The Mystery Of Cage Cups

Diatret glass Carole Raddato from FRANKFURT, Germany, CC BY-SA 2.0, via Wikimedia Commons

Diatretic Glass: Masterpieces of Ancient Roman Craftsmanship

“Diatretum” or “diatretic glass” refers to a type of ancient Roman glassware known for its intricate and delicate openwork designs. These objects are often considered masterpieces of Roman craftsmanship and are highly valued in the world of ancient art and archaeology.

The Cage Glasses

A diatret glass, also known as a cage cup, is a bell-shaped double-walled vessel adorned with pierced glass. Comprising an inner beaker and an outer cage or decorative shell, the diatreta is attached to the cup’s body by short stems or shanks, creating a captivating perforated glass mesh. Referred to as net cups or cage cups, these vessels were highly valued showpieces in Roman times, with laws regulating potential damages caused by cup grinders.

The earliest diatreta, dating back to the 1st century, did not feature the characteristic network but displayed various motifs. The pinnacle of glass cutting artistry was reached in the 3rd and 4th centuries AD, with over 70 examples known today, although many have survived only as fragments.

The precise purpose of diatretic glass continues to be a topic of scholarly debate. Some theories propose that these vessels served as luxury items, possibly utilized for showcasing precious objects or serving special drinks during banquets. Alternatively, suggestions include their role as votive offerings or possessing ceremonial significance. Often resembling cups, cage glasses were primarily regarded as drinking vessels, featuring toasts such as “Bibe multis annis” (Drink [that you may live] for many years!). Martial’s poem and historical evidence point to their specialized use at symposiums and other events.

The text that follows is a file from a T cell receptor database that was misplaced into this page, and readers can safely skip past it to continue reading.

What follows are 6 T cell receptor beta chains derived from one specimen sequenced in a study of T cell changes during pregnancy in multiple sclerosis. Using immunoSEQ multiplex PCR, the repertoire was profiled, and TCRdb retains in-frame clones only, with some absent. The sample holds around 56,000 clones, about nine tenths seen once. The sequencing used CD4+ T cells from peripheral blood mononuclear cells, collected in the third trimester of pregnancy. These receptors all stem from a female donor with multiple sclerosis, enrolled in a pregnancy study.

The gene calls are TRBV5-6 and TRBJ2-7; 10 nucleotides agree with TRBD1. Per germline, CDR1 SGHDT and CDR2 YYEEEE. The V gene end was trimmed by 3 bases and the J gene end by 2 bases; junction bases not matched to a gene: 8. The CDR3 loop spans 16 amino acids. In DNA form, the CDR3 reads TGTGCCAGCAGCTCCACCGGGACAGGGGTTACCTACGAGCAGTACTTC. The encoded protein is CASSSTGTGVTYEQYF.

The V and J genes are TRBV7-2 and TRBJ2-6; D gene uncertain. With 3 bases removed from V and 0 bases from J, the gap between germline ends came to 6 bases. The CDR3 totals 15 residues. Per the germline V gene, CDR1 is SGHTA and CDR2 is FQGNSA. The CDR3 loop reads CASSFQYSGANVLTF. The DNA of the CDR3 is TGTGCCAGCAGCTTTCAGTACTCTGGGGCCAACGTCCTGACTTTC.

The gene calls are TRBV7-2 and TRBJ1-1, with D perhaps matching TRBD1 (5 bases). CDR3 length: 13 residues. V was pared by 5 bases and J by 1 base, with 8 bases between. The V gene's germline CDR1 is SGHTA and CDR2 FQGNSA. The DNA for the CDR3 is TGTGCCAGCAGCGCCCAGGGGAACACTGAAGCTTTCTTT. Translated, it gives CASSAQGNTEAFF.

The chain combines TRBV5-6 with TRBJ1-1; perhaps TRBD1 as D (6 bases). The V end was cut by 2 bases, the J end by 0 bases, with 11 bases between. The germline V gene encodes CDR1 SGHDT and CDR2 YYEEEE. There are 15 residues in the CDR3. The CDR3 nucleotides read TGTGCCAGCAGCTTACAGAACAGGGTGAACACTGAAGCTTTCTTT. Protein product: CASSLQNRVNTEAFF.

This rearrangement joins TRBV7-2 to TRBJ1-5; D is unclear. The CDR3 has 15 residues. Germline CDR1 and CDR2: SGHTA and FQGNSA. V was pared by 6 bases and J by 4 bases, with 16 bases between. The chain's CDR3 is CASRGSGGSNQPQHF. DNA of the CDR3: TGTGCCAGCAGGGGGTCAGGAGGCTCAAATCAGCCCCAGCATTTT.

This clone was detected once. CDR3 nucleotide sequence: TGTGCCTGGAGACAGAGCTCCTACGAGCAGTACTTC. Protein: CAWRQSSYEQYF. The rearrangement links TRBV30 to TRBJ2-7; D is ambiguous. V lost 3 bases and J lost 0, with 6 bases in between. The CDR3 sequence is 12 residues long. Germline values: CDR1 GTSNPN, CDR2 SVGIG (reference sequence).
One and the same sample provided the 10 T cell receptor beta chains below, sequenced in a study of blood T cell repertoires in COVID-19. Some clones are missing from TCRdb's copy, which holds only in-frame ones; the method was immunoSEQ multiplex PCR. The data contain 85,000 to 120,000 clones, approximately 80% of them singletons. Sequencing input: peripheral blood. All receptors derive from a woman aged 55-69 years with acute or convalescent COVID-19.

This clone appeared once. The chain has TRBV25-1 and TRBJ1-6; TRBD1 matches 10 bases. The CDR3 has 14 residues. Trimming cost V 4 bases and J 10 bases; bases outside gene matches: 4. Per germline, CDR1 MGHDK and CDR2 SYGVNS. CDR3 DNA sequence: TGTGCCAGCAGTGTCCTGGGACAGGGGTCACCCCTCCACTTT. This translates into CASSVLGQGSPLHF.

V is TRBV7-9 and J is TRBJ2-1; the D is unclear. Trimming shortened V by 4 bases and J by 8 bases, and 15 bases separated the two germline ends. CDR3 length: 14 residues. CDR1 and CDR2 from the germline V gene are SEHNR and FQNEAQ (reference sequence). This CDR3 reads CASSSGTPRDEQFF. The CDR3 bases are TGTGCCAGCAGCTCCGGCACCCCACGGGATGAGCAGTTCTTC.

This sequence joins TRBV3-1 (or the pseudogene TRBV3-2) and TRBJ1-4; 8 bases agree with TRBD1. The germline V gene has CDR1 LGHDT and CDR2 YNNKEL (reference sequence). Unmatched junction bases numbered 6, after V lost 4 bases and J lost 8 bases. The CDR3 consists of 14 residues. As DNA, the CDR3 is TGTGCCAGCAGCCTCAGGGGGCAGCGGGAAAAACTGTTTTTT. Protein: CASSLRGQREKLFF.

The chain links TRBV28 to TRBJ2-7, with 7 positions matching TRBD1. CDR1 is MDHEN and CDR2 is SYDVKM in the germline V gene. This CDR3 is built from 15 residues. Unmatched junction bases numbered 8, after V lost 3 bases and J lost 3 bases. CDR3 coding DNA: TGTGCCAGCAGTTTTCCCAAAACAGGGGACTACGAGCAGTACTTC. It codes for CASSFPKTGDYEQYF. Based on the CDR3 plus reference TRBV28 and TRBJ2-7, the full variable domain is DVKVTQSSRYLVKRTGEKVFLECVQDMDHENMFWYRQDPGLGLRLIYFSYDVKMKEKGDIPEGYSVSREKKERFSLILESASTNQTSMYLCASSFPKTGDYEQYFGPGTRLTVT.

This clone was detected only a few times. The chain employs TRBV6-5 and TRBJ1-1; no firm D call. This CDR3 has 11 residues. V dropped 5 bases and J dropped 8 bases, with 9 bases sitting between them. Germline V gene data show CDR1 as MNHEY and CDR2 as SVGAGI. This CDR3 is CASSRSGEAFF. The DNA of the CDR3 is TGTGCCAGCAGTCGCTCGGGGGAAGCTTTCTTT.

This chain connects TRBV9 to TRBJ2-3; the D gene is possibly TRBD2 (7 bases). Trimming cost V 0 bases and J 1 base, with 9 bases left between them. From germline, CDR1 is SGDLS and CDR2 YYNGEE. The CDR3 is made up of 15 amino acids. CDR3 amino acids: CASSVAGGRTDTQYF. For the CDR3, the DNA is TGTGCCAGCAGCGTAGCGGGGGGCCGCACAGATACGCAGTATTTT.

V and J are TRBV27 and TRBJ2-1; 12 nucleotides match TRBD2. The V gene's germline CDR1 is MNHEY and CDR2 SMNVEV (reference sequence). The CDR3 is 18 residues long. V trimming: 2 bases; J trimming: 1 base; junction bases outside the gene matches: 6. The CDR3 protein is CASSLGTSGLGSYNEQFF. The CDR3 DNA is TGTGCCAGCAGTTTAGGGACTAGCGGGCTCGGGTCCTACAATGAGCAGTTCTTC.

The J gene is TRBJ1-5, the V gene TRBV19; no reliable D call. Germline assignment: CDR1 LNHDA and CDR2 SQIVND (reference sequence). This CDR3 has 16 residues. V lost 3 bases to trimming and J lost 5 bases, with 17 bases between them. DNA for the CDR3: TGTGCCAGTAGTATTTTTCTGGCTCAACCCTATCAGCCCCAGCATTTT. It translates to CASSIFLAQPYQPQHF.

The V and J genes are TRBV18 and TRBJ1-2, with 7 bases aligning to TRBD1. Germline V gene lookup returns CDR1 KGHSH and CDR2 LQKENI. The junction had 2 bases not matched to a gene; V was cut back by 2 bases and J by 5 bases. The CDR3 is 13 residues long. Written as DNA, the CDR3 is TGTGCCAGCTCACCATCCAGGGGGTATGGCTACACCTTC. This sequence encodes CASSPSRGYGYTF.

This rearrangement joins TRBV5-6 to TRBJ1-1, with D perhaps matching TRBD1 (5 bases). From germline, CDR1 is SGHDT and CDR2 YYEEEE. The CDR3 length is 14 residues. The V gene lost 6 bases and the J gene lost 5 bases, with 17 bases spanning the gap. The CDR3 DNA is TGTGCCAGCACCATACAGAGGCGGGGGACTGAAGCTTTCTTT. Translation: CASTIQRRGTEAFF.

Archaeological Discoveries

Many diatretic glass pieces have been unearthed in archaeological excavations, particularly in regions that were once part of the Roman Empire. These discoveries contribute to our understanding of Roman art, technology, and the tastes of the elite during this period.

In summary, diatretic glass represents a remarkable chapter in the history of Roman craftsmanship. The skillful combination of intricate design and delicate execution makes these pieces both functional and artistic. The surviving examples stand as testaments to the technical prowess of ancient glassmakers and provide valuable insights into the aesthetic preferences of the Roman elite.

The ancient technique of crafting diatret glass remains somewhat mysterious. In a 1906 experiment, German scientists attempting to cut a cage cup filled with champagne found that the rim broke off immediately when the cutter began to drink, adding an intriguing layer to the enigma of these remarkable artifacts.

The Distilling Culture


Embark on a global journey, and you’ll find that cultures possess tales that harken back to their ancient beginnings of distillation, brewing, and winemaking.

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